The race is on to develop renewable energy given that Britain has set itself a legally binding goal of net zero carbon emissions by 2050, along with interim targets to “decarbonise” our electricity system by 2035. Labour has pledged to bring this latter target forward to 2030.

In February, Labour’s “green prosperity plan” was scaled back in February, from £28bn annually to £5bn a year, as scrutiny of Labour’s broader spending plans intensified. But the party last week pledged to allocate £8.3bn of “initial capital” to GB Energy to fund wind and solar projects.

While there is some logic in the state co-investing alongside the private sector to kick-start emerging technologies, such as floating offshore wind and hydrogen, the dangers of investing in dud or politically driven projects, or the state replacing or even discouraging private investment, are extremely high.

More fundamentally, Great British Energy will do very little to bring down electricity prices – which is essential if the net zero project, already being questioned by more and more voters, is to remain politically viable.

Yes, a large majority of the public want to limit pollution and leave a cleaner world for future generations. But punishing utility bills, to say nothing of the growing pressure to buy expensive electric cars and vans, means lower-income voters, in particular, are becoming increasingly sceptical.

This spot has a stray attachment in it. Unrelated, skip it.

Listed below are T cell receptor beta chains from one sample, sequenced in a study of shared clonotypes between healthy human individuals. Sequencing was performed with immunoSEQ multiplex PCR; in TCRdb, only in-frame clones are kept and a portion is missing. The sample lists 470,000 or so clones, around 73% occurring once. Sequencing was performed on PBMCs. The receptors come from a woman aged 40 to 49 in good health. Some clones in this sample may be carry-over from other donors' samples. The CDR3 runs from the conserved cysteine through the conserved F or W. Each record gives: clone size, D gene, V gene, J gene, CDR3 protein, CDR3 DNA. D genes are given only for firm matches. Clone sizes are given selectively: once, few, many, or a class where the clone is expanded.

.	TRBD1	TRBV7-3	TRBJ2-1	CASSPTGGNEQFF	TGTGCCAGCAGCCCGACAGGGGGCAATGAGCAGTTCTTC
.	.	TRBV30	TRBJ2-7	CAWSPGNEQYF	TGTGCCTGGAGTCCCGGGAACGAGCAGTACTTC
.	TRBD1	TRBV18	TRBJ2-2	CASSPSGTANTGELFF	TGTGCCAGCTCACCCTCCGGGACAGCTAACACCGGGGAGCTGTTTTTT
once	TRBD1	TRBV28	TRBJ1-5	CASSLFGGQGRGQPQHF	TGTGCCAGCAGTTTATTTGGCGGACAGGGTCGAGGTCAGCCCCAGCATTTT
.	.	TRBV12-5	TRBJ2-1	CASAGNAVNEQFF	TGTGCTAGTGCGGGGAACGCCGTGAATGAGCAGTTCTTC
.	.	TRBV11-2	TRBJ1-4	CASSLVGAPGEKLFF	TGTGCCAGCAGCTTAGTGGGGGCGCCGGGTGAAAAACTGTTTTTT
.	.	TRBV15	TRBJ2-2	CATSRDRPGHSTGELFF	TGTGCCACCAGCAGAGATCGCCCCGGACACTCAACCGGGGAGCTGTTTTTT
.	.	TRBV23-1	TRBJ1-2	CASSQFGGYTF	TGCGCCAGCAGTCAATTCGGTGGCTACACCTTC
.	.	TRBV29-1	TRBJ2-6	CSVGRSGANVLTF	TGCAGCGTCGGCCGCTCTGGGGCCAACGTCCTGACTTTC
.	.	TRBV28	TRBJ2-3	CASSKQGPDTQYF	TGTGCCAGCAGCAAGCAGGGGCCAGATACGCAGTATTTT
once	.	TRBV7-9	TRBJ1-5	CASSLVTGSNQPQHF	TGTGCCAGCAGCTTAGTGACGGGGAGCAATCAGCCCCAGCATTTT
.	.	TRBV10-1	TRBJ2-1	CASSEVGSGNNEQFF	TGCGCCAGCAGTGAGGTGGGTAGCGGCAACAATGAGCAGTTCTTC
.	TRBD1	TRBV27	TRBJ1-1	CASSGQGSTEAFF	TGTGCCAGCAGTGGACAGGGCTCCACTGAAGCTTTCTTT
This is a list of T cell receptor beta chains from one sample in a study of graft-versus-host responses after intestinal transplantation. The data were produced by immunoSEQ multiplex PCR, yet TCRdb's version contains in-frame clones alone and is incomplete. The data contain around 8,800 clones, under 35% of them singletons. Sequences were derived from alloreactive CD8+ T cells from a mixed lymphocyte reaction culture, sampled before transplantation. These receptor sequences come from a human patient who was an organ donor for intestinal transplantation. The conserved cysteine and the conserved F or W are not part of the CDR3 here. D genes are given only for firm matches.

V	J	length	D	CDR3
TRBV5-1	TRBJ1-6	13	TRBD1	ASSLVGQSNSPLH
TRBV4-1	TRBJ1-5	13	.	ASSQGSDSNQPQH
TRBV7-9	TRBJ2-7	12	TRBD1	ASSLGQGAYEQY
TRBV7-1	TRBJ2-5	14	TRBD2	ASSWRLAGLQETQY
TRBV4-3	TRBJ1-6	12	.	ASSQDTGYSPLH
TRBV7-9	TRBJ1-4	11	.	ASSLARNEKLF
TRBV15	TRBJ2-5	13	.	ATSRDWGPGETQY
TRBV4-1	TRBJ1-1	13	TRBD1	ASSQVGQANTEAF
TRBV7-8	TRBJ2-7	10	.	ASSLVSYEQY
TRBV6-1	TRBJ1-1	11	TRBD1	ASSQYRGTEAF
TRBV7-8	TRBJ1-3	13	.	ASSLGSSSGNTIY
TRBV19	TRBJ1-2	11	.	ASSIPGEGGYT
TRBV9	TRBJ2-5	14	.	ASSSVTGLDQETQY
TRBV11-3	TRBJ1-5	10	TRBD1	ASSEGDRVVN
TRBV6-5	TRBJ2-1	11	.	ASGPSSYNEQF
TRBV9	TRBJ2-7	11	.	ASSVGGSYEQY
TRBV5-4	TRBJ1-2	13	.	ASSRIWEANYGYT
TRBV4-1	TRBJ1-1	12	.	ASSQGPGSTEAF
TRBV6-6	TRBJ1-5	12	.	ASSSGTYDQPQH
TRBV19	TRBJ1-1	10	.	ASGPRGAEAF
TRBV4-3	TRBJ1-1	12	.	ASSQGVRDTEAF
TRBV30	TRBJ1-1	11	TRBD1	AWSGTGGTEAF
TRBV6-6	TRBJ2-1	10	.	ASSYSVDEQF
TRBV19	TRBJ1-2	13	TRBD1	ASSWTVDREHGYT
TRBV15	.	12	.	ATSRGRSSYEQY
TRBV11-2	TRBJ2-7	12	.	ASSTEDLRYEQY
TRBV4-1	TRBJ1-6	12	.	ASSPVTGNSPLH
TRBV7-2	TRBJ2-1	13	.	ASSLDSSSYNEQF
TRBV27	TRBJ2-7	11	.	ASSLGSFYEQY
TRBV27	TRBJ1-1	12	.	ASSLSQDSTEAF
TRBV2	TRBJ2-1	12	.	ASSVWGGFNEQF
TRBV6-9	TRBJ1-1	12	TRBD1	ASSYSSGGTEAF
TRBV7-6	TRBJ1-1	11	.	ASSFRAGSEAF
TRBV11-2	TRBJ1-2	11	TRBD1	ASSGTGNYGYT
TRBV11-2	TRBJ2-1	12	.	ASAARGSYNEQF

There are two current problems which Labour shows no sign at all of understanding. The first is that because wind and solar power are intermittent – especially during winter when energy demand is high –and because we haven’t solved how to store renewable energy at a cost that makes sense, we need other sources to maintain baseload power during the gaps.

For the UK that means gas – and the huge expense of maintaining numerous gas-fired power stations on stand-by as back-up for renewables is a big reason we pay so much for our electricity.

The second mistake, which the Tories have also made, is to disregard the importance of the North Sea when it comes to energy security.

Oil and gas continues to meet no less than 75pc of the UK’s energy needs, once transport is included. And the North Sea provides around four fifths of the oil we use and just over half the gas.

Half of the UK’s 300 active oil/gas fields are due to close by 2030 – and the Tories’ 75pc windfall tax means many potential projects ensuring future supplies now aren’t financially viable.

Cheered on by environmental activists, Labour has promised an even more punitive tax on North Sea energy extraction – which, far from raising money as claimed, could destroy the entire industry. Rather than improving UK energy security, it would cause bills to spiral further and could even cause blackouts.

Political support for tackling climate change, already being challenged, would then take a shattering blow.

Starmer risks losing support for fighting climate change (2024)